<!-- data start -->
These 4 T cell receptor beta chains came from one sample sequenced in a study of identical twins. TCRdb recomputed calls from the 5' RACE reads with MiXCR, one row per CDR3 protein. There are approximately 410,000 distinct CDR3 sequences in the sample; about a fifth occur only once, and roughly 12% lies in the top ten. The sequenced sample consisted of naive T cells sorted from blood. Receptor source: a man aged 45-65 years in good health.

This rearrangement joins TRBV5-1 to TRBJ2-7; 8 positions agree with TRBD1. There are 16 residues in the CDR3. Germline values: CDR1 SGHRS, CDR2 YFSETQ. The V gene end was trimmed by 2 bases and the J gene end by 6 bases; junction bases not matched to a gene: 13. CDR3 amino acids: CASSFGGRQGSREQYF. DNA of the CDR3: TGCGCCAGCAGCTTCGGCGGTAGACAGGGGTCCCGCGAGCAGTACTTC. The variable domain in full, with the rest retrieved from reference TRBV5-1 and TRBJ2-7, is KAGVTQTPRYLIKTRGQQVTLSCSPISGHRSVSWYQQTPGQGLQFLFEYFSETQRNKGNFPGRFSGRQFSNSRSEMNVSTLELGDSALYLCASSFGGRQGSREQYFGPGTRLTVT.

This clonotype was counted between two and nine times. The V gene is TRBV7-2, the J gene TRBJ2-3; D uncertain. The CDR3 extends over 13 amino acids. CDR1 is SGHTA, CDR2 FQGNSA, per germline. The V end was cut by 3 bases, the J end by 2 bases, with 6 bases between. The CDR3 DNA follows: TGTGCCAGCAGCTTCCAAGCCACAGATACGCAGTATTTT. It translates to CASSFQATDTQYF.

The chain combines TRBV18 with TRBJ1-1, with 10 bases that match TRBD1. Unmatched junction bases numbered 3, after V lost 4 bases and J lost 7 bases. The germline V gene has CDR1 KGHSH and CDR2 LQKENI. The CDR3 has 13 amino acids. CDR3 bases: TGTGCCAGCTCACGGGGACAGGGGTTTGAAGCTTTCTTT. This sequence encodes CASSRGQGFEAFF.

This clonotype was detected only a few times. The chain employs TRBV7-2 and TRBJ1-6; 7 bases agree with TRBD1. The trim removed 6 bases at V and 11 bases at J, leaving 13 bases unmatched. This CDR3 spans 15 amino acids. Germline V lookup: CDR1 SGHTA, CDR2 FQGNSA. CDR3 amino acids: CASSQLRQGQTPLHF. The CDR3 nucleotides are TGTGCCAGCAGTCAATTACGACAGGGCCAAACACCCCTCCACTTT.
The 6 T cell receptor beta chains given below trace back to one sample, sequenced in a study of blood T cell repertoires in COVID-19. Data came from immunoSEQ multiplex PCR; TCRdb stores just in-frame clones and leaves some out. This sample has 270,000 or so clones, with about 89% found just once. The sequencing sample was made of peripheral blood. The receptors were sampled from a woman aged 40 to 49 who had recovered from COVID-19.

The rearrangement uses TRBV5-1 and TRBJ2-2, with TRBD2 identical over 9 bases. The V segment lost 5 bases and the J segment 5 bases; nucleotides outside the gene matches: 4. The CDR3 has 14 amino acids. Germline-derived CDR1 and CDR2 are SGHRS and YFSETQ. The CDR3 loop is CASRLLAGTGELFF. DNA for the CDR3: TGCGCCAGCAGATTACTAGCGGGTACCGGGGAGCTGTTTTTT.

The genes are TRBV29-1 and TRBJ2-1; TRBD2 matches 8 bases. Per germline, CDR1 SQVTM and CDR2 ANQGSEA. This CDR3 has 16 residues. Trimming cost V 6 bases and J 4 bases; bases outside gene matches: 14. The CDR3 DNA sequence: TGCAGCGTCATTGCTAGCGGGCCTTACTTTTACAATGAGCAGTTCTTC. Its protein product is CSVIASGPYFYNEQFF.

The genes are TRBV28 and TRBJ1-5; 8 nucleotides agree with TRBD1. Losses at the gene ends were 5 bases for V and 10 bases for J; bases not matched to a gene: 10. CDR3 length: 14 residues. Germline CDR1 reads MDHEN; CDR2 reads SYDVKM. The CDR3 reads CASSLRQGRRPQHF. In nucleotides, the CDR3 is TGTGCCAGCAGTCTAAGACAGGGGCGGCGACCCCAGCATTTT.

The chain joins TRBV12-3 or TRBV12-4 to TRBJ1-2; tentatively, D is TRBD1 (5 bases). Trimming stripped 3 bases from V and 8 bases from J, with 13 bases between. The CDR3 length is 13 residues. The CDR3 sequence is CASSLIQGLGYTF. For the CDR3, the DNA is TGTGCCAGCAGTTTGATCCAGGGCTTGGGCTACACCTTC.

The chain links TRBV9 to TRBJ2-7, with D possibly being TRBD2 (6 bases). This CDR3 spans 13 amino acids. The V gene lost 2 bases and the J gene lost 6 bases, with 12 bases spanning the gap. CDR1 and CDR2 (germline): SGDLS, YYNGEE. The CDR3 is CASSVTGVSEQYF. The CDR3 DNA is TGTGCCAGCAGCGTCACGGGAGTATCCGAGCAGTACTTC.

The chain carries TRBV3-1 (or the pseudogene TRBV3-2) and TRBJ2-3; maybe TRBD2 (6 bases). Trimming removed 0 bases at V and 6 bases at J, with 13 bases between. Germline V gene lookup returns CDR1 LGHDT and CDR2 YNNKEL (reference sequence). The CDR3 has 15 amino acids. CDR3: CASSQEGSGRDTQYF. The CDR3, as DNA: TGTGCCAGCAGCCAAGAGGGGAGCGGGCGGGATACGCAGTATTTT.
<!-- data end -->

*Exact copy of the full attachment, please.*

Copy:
These 4 T cell receptor beta chains came from one sample sequenced in a study of identical twins. TCRdb recomputed calls from the 5' RACE reads with MiXCR, one row per CDR3 protein. There are approximately 410,000 distinct CDR3 sequences in the sample; about a fifth occur only once, and roughly 12% lies in the top ten. The sequenced sample consisted of naive T cells sorted from blood. Receptor source: a man aged 45-65 years in good health.

This rearrangement joins TRBV5-1 to TRBJ2-7; 8 positions agree with TRBD1. There are 16 residues in the CDR3. Germline values: CDR1 SGHRS, CDR2 YFSETQ. The V gene end was trimmed by 2 bases and the J gene end by 6 bases; junction bases not matched to a gene: 13. CDR3 amino acids: CASSFGGRQGSREQYF. DNA of the CDR3: TGCGCCAGCAGCTTCGGCGGTAGACAGGGGTCCCGCGAGCAGTACTTC. The variable domain in full, with the rest retrieved from reference TRBV5-1 and TRBJ2-7, is KAGVTQTPRYLIKTRGQQVTLSCSPISGHRSVSWYQQTPGQGLQFLFEYFSETQRNKGNFPGRFSGRQFSNSRSEMNVSTLELGDSALYLCASSFGGRQGSREQYFGPGTRLTVT.

This clonotype was counted between two and nine times. The V gene is TRBV7-2, the J gene TRBJ2-3; D uncertain. The CDR3 extends over 13 amino acids. CDR1 is SGHTA, CDR2 FQGNSA, per germline. The V end was cut by 3 bases, the J end by 2 bases, with 6 bases between. The CDR3 DNA follows: TGTGCCAGCAGCTTCCAAGCCACAGATACGCAGTATTTT. It translates to CASSFQATDTQYF.

The chain combines TRBV18 with TRBJ1-1, with 10 bases that match TRBD1. Unmatched junction bases numbered 3, after V lost 4 bases and J lost 7 bases. The germline V gene has CDR1 KGHSH and CDR2 LQKENI. The CDR3 has 13 amino acids. CDR3 bases: TGTGCCAGCTCACGGGGACAGGGGTTTGAAGCTTTCTTT. This sequence encodes CASSRGQGFEAFF.

This clonotype was detected only a few times. The chain employs TRBV7-2 and TRBJ1-6; 7 bases agree with TRBD1. The trim removed 6 bases at V and 11 bases at J, leaving 13 bases unmatched. This CDR3 spans 15 amino acids. Germline V lookup: CDR1 SGHTA, CDR2 FQGNSA. CDR3 amino acids: CASSQLRQGQTPLHF. The CDR3 nucleotides are TGTGCCAGCAGTCAATTACGACAGGGCCAAACACCCCTCCACTTT.
The 6 T cell receptor beta chains given below trace back to one sample, sequenced in a study of blood T cell repertoires in COVID-19. Data came from immunoSEQ multiplex PCR; TCRdb stores just in-frame clones and leaves some out. This sample has 270,000 or so clones, with about 89% found just once. The sequencing sample was made of peripheral blood. The receptors were sampled from a woman aged 40 to 49 who had recovered from COVID-19.

The rearrangement uses TRBV5-1 and TRBJ2-2, with TRBD2 identical over 9 bases. The V segment lost 5 bases and the J segment 5 bases; nucleotides outside the gene matches: 4. The CDR3 has 14 amino acids. Germline-derived CDR1 and CDR2 are SGHRS and YFSETQ. The CDR3 loop is CASRLLAGTGELFF. DNA for the CDR3: TGCGCCAGCAGATTACTAGCGGGTACCGGGGAGCTGTTTTTT.

The genes are TRBV29-1 and TRBJ2-1; TRBD2 matches 8 bases. Per germline, CDR1 SQVTM and CDR2 ANQGSEA. This CDR3 has 16 residues. Trimming cost V 6 bases and J 4 bases; bases outside gene matches: 14. The CDR3 DNA sequence: TGCAGCGTCATTGCTAGCGGGCCTTACTTTTACAATGAGCAGTTCTTC. Its protein product is CSVIASGPYFYNEQFF.

The genes are TRBV28 and TRBJ1-5; 8 nucleotides agree with TRBD1. Losses at the gene ends were 5 bases for V and 10 bases for J; bases not matched to a gene: 10. CDR3 length: 14 residues. Germline CDR1 reads MDHEN; CDR2 reads SYDVKM. The CDR3 reads CASSLRQGRRPQHF. In nucleotides, the CDR3 is TGTGCCAGCAGTCTAAGACAGGGGCGGCGACCCCAGCATTTT.

The chain joins TRBV12-3 or TRBV12-4 to TRBJ1-2; tentatively, D is TRBD1 (5 bases). Trimming stripped 3 bases from V and 8 bases from J, with 13 bases between. The CDR3 length is 13 residues. The CDR3 sequence is CASSLIQGLGYTF. For the CDR3, the DNA is TGTGCCAGCAGTTTGATCCAGGGCTTGGGCTACACCTTC.

The chain links TRBV9 to TRBJ2-7, with D possibly being TRBD2 (6 bases). This CDR3 spans 13 amino acids. The V gene lost 2 bases and the J gene lost 6 bases, with 12 bases spanning the gap. CDR1 and CDR2 (germline): SGDLS, YYNGEE. The CDR3 is CASSVTGVSEQYF. The CDR3 DNA is TGTGCCAGCAGCGTCACGGGAGTATCCGAGCAGTACTTC.

The chain carries TRBV3-1 (or the pseudogene TRBV3-2) and TRBJ2-3; maybe TRBD2 (6 bases). Trimming removed 0 bases at V and 6 bases at J, with 13 bases between. Germline V gene lookup returns CDR1 LGHDT and CDR2 YNNKEL (reference sequence). The CDR3 has 15 amino acids. CDR3: CASSQEGSGRDTQYF. The CDR3, as DNA: TGTGCCAGCAGCCAAGAGGGGAGCGGGCGGGATACGCAGTATTTT.